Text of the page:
Watchdog Blog

Carolyn Lewis: First Get the Story, Then Interpret It

Posted at 10:38 am, March 23rd, 2008
Carolyn Lewis Mug

Take a piece of news just arrived on the Associated Press wire and combine it with a television pundit of large ego and you have a combustible piece of journalism. So it was on the evening of March 20 on MSNBC.

That night, in prime time, Keth Olbermann was so aroused by a report that somebody at the State Department had improperly looked into Barack Obama’s passport files, that he dedicated his entire hour to the story as the reporting on it was just beginning. With breathless intensity, he repeated the snippet of information again and again, now and then pausing to ask colleagues to explain and speculate on something that as yet was crowded with uncertainty. [From the broadcast, here's a You Tube of Olbermann with MSNBC reporter David Shuster that gives a feel for the show.]

As the program wore on Olbermann stepped deeper into the mire, drowning himself in absurdity. The facts at the time were still new and just beginning to develop, yet he was sure that there was political skulduggery afoot. It was, of course, perfectly acceptable to raise questions and to pursue answers, but it was hard to see why a story that was so factually flimsy at the time would merit a full hour of bloviating and indignation.

By the following day, it was learned that persons who did the prying had been looking at the files of other candidates, too. On first glance, the story seemed to reveal that at some levels of a government bureaucracy people did stupid things. On hearing about it, Secretary of State Condoleeza Rice apologized for it.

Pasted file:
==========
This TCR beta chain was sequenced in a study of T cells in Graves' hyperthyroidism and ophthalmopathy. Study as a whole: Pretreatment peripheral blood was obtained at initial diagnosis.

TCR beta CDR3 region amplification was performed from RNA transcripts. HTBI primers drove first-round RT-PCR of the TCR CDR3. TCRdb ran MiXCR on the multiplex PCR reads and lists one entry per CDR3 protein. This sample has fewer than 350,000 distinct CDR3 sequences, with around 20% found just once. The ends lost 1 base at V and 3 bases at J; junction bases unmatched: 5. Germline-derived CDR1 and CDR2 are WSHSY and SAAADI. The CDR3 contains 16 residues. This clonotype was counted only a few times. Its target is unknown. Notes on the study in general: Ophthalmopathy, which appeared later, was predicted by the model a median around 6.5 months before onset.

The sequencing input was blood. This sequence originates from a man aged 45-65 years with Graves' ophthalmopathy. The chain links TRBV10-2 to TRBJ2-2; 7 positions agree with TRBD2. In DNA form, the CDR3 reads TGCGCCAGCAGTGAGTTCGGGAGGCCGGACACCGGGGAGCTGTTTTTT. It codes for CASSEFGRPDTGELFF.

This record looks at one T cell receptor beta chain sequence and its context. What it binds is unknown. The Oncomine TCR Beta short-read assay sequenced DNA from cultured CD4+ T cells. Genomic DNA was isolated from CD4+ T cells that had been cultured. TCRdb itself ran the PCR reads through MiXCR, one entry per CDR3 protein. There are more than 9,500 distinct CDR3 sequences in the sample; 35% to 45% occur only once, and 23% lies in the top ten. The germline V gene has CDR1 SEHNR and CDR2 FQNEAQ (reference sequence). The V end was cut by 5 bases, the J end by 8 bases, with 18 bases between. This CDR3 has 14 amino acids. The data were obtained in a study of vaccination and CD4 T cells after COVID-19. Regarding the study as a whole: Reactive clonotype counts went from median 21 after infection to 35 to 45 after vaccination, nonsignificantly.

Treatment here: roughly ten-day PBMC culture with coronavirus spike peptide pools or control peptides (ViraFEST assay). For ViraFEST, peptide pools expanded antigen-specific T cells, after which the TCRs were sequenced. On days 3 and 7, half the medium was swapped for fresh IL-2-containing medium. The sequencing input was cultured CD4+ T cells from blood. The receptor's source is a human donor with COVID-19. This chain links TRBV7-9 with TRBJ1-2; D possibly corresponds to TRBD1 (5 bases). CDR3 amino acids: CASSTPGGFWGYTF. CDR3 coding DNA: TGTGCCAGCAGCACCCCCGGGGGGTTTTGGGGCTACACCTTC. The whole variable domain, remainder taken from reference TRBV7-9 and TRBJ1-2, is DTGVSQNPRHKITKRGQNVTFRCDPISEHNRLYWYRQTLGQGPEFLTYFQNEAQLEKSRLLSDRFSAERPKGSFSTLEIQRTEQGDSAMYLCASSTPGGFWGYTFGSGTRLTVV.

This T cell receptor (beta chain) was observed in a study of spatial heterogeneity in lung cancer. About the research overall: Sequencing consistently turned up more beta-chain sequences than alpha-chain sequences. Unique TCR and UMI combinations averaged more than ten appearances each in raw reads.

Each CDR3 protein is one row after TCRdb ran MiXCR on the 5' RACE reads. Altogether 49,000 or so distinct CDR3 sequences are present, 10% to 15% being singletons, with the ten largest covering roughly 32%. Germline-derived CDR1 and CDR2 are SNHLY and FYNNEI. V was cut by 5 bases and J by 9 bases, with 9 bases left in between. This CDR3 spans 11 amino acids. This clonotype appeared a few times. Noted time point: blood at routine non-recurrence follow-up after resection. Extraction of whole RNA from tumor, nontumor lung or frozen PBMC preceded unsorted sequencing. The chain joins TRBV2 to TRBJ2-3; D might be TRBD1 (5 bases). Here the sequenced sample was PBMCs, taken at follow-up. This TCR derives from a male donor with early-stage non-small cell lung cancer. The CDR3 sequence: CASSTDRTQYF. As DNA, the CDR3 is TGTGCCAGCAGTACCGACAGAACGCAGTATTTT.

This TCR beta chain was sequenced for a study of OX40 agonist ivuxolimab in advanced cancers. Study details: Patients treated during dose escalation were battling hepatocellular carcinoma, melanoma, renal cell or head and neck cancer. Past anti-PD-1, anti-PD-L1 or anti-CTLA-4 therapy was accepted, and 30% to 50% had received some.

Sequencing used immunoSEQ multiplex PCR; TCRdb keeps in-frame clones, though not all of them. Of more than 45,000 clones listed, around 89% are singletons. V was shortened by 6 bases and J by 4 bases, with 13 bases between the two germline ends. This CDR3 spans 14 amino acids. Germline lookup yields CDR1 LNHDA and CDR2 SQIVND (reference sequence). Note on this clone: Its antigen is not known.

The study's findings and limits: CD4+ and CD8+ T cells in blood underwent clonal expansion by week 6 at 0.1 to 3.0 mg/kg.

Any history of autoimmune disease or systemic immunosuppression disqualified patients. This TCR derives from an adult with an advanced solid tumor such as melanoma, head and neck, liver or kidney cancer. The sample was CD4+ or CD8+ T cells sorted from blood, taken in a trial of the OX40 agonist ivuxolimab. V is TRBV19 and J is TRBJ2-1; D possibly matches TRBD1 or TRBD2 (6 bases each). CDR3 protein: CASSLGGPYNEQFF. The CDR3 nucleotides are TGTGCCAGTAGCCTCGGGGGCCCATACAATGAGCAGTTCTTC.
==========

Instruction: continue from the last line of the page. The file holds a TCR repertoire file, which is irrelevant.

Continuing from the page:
Given time, it may be found that the above analysis doesn’t go far enough–that there is more to this snooping. But that merely emphasizes the dangers of trying to make news live on the air when the necessary background and facts haven’t been gathered.

As I write this, Olbermann’s hour-long harangue on the issue is turning out to be much ado about not much. Surely an hour of prime time television is too valuable in these troubled times to be so mindlessly squandered.

5 Responses to “First Get the Story, Then Interpret It”

  1. Thomas says:

    “Surely an hour of prime time television is too valuable in these troubled times to be so mindlessly squandered.”

    Obviously you don’t watch much Olbermann.

  2. Damail says:

    Well, don’t assume that Olbermann is interested in telling the truth, anyway. He never is.

  3. Tina D says:

    I wonder if Olbermann will have an hour on Obama’s adviser. NOT!

  4. eddy says:

    If pre-empting Countdown for this premature story wasn’t bad enough, the next show — Verdict with Dan Abrams — also spent the entire show breathlessly covering the same topic. They are either fools or tools.

  5. How to Get Six Pack Fast says:

    My friend on Orkut shared this link and I’m not dissapointed that I came here.

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